The passengers on the Cambridge bus to the Women Against Pornography (WAP) march on Times Square a week ago got a pretty good idea of what they were up against the minute they boarded. A day-glo poster above the driver's seat read, "Don't ask me to think--I was hired for my looks." Tall, blond, and paunchy, wearing his name (Dick) on a big pewter belt buckle, the man beneath the sign greeted the "ladies" as the coach pulled onto the Mass Pike. "A couple of you look familiar back there," he said. "I didn't see you in a strip joint on 42nd Street, did I?"
And there was still New York to face.
The WAP demonstration on October 20, the first large-scale feminist protest on the issue of pornography in ten years, took a lot of people by surprise. Conceived of two months ago by an organization which has only existed three times that long, the demonstration brought to the foreground an area of women's rights which has seldom been confronted by the women's movement and often swept under the rug by other progressive groups. Pornography--a multibillion dollar underground industry with organized crime and international connections, which WAP claims eroticizes male humiliation of and violence towards women in the name of entertainment and sexual liberation.
The idea of an anti-porn march met opposition from various sources. Many people who call themselves politically progressive refused to support WAP because they fear the organization's stand against pornography is tantamount to censorship. A host of civil rights groups, including the American Civil Liberties Union, which recently showed pornographic films at a fundraiser in San Diego, lambasted WAP for its apparent opposition to First Amendment rights for publishers and dealers in the business. And feminists of both sexes, believing that the movement's energy could be better spend elsewhere, chose not to get involved in the issue.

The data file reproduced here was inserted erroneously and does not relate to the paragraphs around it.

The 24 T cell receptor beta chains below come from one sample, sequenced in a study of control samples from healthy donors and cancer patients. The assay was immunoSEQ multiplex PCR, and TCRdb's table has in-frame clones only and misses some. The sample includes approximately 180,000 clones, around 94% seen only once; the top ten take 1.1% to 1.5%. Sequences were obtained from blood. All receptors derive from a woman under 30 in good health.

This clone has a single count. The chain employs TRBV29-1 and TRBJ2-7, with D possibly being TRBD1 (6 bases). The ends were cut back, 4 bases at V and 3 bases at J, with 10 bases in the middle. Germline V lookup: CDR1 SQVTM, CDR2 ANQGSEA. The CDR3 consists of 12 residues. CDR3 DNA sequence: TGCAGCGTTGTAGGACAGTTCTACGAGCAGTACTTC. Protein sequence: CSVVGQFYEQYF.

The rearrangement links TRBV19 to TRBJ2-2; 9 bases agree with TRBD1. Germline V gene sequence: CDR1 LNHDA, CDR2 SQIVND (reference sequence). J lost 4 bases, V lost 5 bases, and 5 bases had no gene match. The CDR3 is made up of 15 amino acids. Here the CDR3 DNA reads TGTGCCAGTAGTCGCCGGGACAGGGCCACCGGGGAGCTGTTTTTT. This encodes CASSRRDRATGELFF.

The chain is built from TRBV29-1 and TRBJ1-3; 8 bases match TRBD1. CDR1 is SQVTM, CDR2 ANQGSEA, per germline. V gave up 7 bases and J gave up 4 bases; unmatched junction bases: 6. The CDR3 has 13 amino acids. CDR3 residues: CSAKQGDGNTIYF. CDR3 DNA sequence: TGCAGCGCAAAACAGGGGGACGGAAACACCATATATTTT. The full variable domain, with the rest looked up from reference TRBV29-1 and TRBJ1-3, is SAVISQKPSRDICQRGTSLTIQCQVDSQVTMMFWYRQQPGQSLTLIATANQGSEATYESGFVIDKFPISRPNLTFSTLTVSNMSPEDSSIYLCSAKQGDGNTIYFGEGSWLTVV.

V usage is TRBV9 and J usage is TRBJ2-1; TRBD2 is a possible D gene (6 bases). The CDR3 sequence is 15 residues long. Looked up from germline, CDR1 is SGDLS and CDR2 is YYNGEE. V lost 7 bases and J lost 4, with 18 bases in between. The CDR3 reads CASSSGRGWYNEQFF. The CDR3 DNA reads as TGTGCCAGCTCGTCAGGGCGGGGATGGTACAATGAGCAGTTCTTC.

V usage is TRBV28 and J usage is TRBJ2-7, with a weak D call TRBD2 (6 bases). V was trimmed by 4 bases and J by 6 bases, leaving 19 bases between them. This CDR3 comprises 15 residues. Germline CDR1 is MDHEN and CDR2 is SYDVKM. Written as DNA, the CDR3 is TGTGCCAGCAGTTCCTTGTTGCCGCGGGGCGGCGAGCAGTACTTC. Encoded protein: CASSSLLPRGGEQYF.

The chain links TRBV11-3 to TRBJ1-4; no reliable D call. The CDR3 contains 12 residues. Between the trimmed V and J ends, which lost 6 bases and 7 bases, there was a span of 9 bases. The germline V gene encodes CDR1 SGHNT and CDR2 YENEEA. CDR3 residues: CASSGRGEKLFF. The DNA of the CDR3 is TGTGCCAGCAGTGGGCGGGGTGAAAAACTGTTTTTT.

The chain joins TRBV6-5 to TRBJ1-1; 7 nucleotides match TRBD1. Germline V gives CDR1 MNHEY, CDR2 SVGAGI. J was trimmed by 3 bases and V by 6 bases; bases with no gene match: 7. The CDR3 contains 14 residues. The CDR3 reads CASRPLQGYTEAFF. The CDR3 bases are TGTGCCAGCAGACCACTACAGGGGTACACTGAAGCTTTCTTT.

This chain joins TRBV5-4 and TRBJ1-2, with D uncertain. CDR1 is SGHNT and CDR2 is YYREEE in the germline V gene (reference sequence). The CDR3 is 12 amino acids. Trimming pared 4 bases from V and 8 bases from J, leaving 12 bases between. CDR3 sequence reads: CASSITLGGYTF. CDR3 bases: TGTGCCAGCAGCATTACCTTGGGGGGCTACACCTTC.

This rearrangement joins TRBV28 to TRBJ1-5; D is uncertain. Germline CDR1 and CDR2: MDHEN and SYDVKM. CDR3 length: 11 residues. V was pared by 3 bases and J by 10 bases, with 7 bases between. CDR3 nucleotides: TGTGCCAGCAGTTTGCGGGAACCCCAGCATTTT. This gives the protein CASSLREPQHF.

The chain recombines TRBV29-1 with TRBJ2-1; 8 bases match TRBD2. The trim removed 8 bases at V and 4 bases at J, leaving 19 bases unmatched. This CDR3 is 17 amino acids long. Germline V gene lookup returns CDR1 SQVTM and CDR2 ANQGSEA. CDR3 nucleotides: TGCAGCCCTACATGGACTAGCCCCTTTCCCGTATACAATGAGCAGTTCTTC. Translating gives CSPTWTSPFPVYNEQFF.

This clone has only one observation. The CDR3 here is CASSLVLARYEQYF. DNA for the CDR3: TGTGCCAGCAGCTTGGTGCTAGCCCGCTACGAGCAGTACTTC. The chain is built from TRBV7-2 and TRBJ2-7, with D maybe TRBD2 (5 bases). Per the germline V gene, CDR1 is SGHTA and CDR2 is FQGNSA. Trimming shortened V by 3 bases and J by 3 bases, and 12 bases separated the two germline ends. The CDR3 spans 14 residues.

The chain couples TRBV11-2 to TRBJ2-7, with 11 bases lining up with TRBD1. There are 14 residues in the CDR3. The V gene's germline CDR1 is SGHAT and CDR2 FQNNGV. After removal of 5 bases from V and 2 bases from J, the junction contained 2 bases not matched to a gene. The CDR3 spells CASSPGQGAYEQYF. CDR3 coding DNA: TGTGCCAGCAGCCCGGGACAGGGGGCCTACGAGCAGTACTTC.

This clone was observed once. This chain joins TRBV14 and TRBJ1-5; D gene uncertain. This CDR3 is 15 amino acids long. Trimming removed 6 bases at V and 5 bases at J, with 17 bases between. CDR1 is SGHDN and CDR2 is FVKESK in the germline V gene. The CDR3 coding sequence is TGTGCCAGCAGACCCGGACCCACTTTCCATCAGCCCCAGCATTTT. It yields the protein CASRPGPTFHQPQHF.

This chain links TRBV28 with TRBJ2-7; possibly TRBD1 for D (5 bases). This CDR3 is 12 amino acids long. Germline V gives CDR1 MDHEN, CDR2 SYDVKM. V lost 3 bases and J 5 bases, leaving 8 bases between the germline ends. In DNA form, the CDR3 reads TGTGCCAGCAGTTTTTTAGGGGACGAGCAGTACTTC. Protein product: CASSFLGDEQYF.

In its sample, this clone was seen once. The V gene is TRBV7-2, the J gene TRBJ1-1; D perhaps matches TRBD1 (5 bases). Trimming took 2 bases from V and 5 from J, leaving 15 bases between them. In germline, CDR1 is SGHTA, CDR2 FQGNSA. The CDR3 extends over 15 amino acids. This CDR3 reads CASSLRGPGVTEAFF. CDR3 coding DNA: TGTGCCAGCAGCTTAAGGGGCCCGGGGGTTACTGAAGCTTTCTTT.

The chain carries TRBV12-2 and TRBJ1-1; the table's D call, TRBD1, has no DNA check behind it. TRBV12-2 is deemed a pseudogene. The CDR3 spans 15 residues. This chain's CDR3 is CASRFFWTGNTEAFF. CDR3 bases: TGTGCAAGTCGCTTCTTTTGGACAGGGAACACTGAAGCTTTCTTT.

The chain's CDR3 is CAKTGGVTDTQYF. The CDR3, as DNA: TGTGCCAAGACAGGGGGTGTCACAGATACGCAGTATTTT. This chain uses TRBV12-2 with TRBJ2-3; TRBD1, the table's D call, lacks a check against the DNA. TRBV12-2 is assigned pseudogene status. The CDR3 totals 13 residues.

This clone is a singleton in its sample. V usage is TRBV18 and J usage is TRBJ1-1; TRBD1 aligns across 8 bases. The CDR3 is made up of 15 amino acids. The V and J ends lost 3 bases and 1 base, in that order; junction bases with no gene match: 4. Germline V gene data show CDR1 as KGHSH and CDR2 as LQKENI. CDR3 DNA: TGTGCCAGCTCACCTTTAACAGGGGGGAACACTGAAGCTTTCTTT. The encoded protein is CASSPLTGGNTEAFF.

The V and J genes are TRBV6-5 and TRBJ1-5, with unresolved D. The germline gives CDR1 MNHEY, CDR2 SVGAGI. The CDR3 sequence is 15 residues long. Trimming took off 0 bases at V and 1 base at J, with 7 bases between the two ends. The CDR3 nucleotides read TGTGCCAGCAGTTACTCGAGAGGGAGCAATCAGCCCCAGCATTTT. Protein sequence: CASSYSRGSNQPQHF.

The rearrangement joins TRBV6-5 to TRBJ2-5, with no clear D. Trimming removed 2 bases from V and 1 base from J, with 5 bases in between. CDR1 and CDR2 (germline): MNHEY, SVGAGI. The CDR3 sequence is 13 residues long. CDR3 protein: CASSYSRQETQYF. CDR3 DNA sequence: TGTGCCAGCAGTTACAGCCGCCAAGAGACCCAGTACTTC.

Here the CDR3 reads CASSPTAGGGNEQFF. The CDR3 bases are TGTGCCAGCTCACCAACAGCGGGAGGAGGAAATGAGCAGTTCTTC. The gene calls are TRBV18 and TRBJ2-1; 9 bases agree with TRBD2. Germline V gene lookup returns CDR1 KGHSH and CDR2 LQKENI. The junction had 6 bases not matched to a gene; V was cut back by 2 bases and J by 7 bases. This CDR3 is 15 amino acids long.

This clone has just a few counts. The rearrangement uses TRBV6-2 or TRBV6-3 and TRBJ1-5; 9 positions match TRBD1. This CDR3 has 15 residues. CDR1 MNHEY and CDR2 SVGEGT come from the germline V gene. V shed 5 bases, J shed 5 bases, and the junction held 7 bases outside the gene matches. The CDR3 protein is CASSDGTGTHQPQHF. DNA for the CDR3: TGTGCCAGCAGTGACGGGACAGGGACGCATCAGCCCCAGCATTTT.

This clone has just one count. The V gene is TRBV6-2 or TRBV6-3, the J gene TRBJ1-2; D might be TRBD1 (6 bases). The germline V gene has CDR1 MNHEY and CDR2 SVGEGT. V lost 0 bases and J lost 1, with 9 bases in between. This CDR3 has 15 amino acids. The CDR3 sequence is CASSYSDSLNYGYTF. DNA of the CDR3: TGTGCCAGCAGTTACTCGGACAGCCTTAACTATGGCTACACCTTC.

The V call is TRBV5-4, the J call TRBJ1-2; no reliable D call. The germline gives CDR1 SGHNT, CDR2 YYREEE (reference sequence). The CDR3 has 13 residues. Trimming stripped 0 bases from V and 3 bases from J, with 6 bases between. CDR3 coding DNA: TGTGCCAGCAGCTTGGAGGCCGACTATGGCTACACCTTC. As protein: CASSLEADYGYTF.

WAP faces the danger of being identified with the right wing--a sector of society which only approves sex, according to feminist Theresa Hummel, for "married couples making babies in the missionary position." Many of the same groups that traditionally oppose pornography are also against such women's movement goals as abortion rights, lesbian and gay rights, and passage of the Equal Rights Amendment.
From its storefront office on 9th Avenue in New York, the organization tries to educate people about the hard-core pornographic culture many of them, especially women, never see: how its violent and misleading images of women filter down into popular culture like record and fashion advertising; how these images promote stereotypes about female sexuality; and how pornography encourages male violence toward women. WAP members quote studies which claim that more than half of all child rapes are committed by men who say they are "trying out" techniques they saw in hard-core magazines and books.
Representatives of the organization state its purpose carefully and often. During a slide show about pornography, at the Harvard Science Center three weeks ago, Wendy Kaminer of WAP said, "We're not against erotica. We're against violence against women masquerading as entertainment."
The movement against pornography is primarily concerned with "the image of women in society and the way we educate society about women," said Simone Reagor, director of the Radcliffe Forum, adding "Pornography is one way society is miseducated about women." The forum co-sponsored the Cambridge bus trip with the Boston chapter of Women Against Violence Against Women.
"People have said that I'm against freedom of speech," Reagor said. "I'm not...but what if there were a section in each town set aside to portray minorities in such degrading ways?"
Buses containing groups from several women's colleges showed up to participate. Approximately 10,000 people, including about 1,000 men and contingents from all over the East Coast and from as far away as Alaska, joined the demonstration. The crowd massed at Columbus Circle on the southwest corner of Central Park and marched down Broadway to 42nd Street, the pornography capital of New York, and maybe the world.
Not everyone who watched the procession pass by understood WAP's arguments or sympathized with them. A woman who claimed to oppose the death penalty on principle except for child pornographers said she decided not to join the march because, "This crowd is too colorful for me." She settled on a park bench nearby.
"As a man, I find (pornography) titillating," a male bystander said, "but it stains the moral fiber. In priinciple I'm for what you are doing," he added as he turned to walk down the street away from the march.
A young black couple stood together on the sidewalk, observing the demonstration with opposite expressions on their faces. "I think they're fighting for a good cause," the woman said. "If I weren't with him," she continued, pointing to her companion, "I'd join them."
"A woman's gotta do what a woman's gotta do," her friend conceded.
"But why don't they do it eight blocks down?" an incensed Toyota dealer asked. "Why are they marching here? If you wanna stop it, protest in front of the (porn) stores. I think what they're doing is stupid. they're tying up the whole city!"